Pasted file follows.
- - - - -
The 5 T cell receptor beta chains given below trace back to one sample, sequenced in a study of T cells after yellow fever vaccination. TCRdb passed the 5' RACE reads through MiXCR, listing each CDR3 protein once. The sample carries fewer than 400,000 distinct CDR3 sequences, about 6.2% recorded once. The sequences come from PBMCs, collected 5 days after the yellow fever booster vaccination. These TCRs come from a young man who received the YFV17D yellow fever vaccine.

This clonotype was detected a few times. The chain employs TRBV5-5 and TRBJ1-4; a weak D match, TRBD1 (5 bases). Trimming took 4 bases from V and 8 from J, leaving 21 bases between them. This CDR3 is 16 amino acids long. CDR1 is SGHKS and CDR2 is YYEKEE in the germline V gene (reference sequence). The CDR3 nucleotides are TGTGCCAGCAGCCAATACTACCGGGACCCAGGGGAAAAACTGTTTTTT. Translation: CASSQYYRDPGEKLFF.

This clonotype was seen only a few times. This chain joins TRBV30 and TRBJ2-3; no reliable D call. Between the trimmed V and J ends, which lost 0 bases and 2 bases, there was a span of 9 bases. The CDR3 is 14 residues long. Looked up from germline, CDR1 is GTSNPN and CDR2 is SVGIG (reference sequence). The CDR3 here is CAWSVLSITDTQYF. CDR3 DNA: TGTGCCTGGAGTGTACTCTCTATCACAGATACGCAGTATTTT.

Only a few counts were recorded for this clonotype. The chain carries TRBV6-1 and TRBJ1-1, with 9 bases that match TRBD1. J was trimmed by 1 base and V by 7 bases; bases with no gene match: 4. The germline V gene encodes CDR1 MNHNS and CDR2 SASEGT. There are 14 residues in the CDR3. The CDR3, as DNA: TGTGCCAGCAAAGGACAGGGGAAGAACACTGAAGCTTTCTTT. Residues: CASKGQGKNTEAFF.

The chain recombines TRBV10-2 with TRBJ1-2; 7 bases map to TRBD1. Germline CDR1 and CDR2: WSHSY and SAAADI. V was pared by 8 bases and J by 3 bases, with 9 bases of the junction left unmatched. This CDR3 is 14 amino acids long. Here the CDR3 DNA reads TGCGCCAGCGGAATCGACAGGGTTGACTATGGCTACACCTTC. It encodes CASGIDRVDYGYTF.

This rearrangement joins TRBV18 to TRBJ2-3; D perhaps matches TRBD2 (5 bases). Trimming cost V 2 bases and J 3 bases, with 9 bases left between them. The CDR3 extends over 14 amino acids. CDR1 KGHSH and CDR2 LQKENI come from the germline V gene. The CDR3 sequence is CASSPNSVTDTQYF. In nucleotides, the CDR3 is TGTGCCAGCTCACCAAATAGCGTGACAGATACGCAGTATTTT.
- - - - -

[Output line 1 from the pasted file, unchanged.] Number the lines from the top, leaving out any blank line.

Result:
The 5 T cell receptor beta chains given below trace back to one sample, sequenced in a study of T cells after yellow fever vaccination. TCRdb passed the 5' RACE reads through MiXCR, listing each CDR3 protein once. The sample carries fewer than 400,000 distinct CDR3 sequences, about 6.2% recorded once. The sequences come from PBMCs, collected 5 days after the yellow fever booster vaccination. These TCRs come from a young man who received the YFV17D yellow fever vaccine.